New Bailiwick Stamps
The responsibility for philatelic issues is one within the mandate of Guernsey Post. Its Chief Executive and officers produce draft designs of stamps for consideration. These are submitted to the Bailiff for transmission through official channels to His Excellency the Lieutenant-Governor and by him to the Ministry of Justice.
Although the responsibility for issuing stamps rests with Guernsey Post as they will bear the Sovereign's portrait or the Royal Cipher they must be submitted to the Sovereign for approval. There are specific guidelines on what would not be acceptable in the design of stamps and working within the guidelines, Guernsey Post is able to produce many unusual and innovative designs that focus on the Bailiwick thereby often issues commemorate anniversaries, recognise and celebrate achievements, whilst others celebrate the natural beauty and wildlife of the islands. Issues sometimes reflect the wider environment - allowing the Bailiwick to be portrayed in many parts of the world.
Alderney and Sark do not have their own postal administrations. Guernsey Post liaises with the governments of Alderney and Sark and issue Alderney stamps at the same time as Guernsey stamps. Guernsey Post does not issue Sark or Herm stamps but they do depict the islands on Guernsey issues.
The Ministry of Justice is currently responsible for submitting draft designs for stamps to the Sovereign on behalf of the Island of Guernsey.
Following approval by the Sovereign, a confirmatory letter permitting Guernsey Post to proceed with the issue of the stamps is sent to His Excellency the Lieutenant-Governor who informs the Bailiff.
For more information please following the link to the Philatelic section of Guernsey Post.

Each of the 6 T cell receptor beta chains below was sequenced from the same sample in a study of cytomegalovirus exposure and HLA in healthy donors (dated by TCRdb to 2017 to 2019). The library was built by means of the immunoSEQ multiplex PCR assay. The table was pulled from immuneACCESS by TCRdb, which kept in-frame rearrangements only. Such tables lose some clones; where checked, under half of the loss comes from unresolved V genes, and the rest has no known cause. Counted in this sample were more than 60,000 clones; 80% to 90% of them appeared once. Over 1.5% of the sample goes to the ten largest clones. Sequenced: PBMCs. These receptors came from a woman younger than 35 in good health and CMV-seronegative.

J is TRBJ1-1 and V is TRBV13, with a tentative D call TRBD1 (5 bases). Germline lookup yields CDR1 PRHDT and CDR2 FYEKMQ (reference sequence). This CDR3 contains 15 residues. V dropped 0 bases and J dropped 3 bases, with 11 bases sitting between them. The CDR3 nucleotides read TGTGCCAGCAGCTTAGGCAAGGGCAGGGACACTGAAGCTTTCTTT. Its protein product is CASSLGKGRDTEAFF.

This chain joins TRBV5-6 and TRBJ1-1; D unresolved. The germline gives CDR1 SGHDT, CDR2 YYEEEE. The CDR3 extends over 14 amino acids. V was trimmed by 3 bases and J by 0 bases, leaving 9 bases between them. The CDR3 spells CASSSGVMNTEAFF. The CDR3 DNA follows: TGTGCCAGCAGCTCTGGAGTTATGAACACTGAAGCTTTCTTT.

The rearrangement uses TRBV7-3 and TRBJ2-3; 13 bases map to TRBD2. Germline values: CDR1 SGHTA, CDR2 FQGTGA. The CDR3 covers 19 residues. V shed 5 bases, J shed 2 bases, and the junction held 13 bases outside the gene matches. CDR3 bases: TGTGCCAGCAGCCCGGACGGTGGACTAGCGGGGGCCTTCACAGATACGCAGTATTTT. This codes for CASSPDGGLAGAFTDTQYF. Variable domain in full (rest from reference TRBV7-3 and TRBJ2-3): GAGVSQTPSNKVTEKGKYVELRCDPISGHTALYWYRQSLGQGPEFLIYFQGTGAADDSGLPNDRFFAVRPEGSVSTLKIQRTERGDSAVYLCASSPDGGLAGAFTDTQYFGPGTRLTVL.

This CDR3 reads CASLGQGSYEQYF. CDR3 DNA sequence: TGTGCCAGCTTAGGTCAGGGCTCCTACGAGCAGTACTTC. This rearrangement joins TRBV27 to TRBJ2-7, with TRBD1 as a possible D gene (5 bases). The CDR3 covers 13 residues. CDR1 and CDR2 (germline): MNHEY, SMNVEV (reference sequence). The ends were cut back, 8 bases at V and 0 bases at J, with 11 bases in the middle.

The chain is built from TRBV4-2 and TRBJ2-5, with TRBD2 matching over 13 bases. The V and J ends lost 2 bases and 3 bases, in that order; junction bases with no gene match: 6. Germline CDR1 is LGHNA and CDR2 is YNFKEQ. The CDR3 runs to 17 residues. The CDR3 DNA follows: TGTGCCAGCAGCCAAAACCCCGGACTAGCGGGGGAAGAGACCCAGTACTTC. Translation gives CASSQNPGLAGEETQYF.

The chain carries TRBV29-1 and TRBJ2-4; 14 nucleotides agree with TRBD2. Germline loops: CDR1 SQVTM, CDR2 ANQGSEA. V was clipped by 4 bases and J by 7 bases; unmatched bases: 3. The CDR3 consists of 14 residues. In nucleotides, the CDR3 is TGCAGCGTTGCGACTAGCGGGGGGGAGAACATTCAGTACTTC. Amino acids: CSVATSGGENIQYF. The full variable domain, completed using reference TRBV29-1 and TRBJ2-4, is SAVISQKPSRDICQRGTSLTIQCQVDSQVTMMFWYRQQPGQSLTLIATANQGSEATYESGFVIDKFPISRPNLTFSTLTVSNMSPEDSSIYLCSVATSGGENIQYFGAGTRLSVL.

For centuries Guernsey mainly used French coins, though English coins also circulated.
The only other two coins in all that time were the three pence with a twelve-sided scalloped edge, produced in 1956 and 1959, and the diamond-shaped with rounded corners ten shillings coin of 1966. This commemorated the 900th Anniversary of the Battle of Hastings in 1066 and shows a portrait of William the Conqueror on the reverse.
As with Jersey and the United Kingdom, Guernsey adopted a decimal coinage in 1971. The ten new pence and five new pence in cupro-nickel were the usual precursors, introduced in 1968. The five pence coin was reduced in size and weight in 1990 and the ten pence followed in 1992. A seven-sided fifty new pence was introduced in 1969 and was reduced in size in 1997. In bronze there were three denominations, two new pence, one new penny and one new halfpenny, the half new penny only being minted in 1971. The word "New" was dropped from the wording on the coins in 1977, much earlier than Jersey and the U.K. From 1992 onwards the one penny and two pence were made from copper plated steel. A seven-sided twenty pence coin was introduced in 1982.
None of the original coins carried the Queen's portrait, using instead the arms of the Bailiwick of Guernsey. The first use of the Queen's portrait on coins intended for circulation was not until 1985, though the 25 pence crown sized coins from 1977 onwards anticipated this innovation. These 25 pence coins, although legal tender, were used as commemoratives mostly aimed at collectors. Like Jersey there was a considerable gold coinage with a similar purpose, with denominations of £100, £50, £25 and £10, and £5 and £2 cupro-nickel commemorative coinage which was not intended for normal circulation.
New Bailiwick Coins
The Treasury and Resources Department is the Guernsey Government department dealing with the issue of notes and coinage. A similar procedure to that in respect of stamps is followed in order to secure Royal sanction before bank notes and coins bearing the Sovereign's portrait or the Royal Cipher.